"Windrush Generation" Amnesty Rally

"Windrush Generation" Amnesty Rally

Image by Tim Dennell

Daniel Nelson

Jamaica and Britain: a small island that’s big in the eyes of its Caribbean neighbours, and a big power painfully shrinking to a smaller global role.

The two meet in Small Island, a play based on Andrea Levy’s novel about the Windrush Generation who set sail for the Home Country in 1948 to be met by a victorious, drab, impoverished country that told the visitors No Irish, No Blacks, No Dogs

“Home” was hostile (remind you of anything today?) and the play captures the consequent clash of colour and culture by focussing on four characters on the move - Hortense, who wants to escape from her small island, Gilbert who dreams of becoming a lawyer in the bigger island; Queenie, who jumps at a chance to get away from her Lincolnshire farm; and her stiff-upper-lip English racist husband.

Behind them a cast of 40 (including supernumeries – “extras” to non-theatrical folk) help fill in backstories and at times a show biz, almost musical atmosphere for the Jamaican scenes and a tighter, pinched feeling for the London times, with further help from rotating sets, newsreels, giant backcloths and trapdoor exits. It’s expansive, vibrant theatre as befits an adaptation of an epic book and occasionally gets an extra bounce from vocal reactions by Caribbean members of the audience – gasps at dramatic moments and, on the night I was there, a perfectly delivered loud and heartfelt response to Queenie’s line about lack of a baby.

There’s a niggling feeling that the emotionally constipated Englishman, the louche Jamaican, the handsome airman, together with their attitudes and observations, are caricatures. But we are all caricatures of our culture, class and times.

And on race, the piece hits home.

 The prejudice on display in Small Island is not exaggerated one iota,  and leads directly to the shocking dilemma at the end of the play.

But there’s humour and humanity, too. It’s a gripping human story, superbly told and staged, and important history.

As Levy wrote five years ago: “Immigration to Britain since the end of the Second World War has been a final, unexpected gift to Britain from its old empire. The benefits that the labour and the enterprise of immigrants, like those from the Caribbean, have brought to Britain are incalculable. Their ideas, their creativity and their ways of life have helped turn this country into a sophisticated multi-culture.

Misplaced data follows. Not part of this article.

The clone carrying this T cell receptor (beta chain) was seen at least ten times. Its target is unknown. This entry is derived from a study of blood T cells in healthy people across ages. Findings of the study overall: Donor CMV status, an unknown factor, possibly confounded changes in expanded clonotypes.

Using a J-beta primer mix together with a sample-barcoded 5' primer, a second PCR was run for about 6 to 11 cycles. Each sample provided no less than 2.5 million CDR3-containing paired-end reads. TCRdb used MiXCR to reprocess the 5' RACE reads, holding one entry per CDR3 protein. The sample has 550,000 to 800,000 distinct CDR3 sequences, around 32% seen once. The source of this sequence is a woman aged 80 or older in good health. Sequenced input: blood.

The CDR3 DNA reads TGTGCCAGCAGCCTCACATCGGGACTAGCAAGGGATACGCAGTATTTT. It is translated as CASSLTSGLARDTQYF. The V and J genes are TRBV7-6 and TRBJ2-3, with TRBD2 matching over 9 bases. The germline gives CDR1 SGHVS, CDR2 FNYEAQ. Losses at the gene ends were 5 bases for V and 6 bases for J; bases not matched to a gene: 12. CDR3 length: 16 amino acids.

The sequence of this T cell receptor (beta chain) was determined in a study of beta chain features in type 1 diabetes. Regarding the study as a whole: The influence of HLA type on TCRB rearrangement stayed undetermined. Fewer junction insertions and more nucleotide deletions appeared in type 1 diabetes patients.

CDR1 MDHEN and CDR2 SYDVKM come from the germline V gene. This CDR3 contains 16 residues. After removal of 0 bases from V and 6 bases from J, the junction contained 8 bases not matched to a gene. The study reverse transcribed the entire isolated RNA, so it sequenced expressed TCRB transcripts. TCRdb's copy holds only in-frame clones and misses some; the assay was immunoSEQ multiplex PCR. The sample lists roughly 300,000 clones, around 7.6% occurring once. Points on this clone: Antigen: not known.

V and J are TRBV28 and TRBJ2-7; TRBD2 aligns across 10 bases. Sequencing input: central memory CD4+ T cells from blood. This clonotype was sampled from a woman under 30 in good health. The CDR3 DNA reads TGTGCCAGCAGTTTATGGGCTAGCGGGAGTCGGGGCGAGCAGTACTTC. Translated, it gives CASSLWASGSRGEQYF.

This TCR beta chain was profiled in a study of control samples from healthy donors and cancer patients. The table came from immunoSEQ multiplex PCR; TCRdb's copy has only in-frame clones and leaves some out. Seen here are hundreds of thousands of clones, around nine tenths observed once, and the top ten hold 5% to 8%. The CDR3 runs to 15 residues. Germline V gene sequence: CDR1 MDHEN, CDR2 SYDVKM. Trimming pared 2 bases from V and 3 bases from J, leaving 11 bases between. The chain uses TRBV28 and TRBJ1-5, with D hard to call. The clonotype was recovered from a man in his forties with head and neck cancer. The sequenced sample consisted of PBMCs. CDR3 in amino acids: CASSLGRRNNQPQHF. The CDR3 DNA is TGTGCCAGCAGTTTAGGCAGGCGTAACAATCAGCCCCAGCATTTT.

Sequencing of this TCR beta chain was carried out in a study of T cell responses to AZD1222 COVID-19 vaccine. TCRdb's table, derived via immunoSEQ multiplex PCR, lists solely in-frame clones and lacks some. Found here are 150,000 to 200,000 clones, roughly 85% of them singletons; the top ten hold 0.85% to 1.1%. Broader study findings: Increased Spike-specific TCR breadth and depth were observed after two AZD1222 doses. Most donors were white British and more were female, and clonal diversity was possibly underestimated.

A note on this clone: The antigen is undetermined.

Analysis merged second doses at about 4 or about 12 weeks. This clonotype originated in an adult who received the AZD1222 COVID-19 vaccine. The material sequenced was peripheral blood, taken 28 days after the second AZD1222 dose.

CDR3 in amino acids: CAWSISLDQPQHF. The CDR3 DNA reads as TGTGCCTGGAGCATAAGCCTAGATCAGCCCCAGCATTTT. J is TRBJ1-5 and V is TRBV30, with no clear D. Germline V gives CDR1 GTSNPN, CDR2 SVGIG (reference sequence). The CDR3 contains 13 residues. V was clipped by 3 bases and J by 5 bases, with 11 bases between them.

“But there are still countless young Britons today of Afro-Caribbean descent who have as little understanding their ancestry and have as little evidence of their worth as I did when I was growing up. And there are countless white Britons who are unaware of the histories that bind us all  together. My heritage is Britain’s story too. It is time to put the Caribbean back where it belongs - in the main narrative of British history.”

This play alone cannot achieve that - no single play or book could do so. But Small Island undoubtedly is part of the reckoning, of putting the record straight, as well as being hugely entertaining.

And one might even be permitted a little optimism after the final curtain, because although some people assume Brexit entitles them to voice xenophobia and abuse, Britain’s “mixed race” population was put at 1.3 million in the 2011 census, is the fastest growing ethnic group and may number 2 million today.

So small island does not necessarily mean small minds. 

* Small Island is at the Olivier, National Theatre, Upper Ground, South Bank SE1, until 10 August.  Info: 7452 3000/ https://www.nationaltheatre.org.uk/

+ 14 May, Creating the Music in Small Island ,6.30pm

+ 18 May, Caribbean Women’s Diaspora, 2pm

+ 20 May, The Stuart Hall Project, film screening, 6.30pm

+ 23 May, A New Beacon: Caribbean Artists Movement, 6.30pm

+ 31 May, Actors Leah Harvey and Aisling Loftus, 3pm

+ 11 June, Rufus Norris and Helen Edmundson, , 6pm

+ 17 June, War to Windrush: Black Women in Britain 1939-48, 6pm

+ 27 JuneNational Theatre Live broadcast, selected cinemas: Find your nearest cinema

12 July, A Hole in Babylon – talk on Horace Ove’s work and film screening, 6.30pm

+ 20 July, Standing on the Shoulders: Black Women Actors in the UK from 1950s-1960s, 6.30pm

+ 22 July, Designing Small island with Katrina Lindsay, 6pm

+ 24 July, Familiar Stranger – A Conversation with the Stuart Hall Foundation, 6pm


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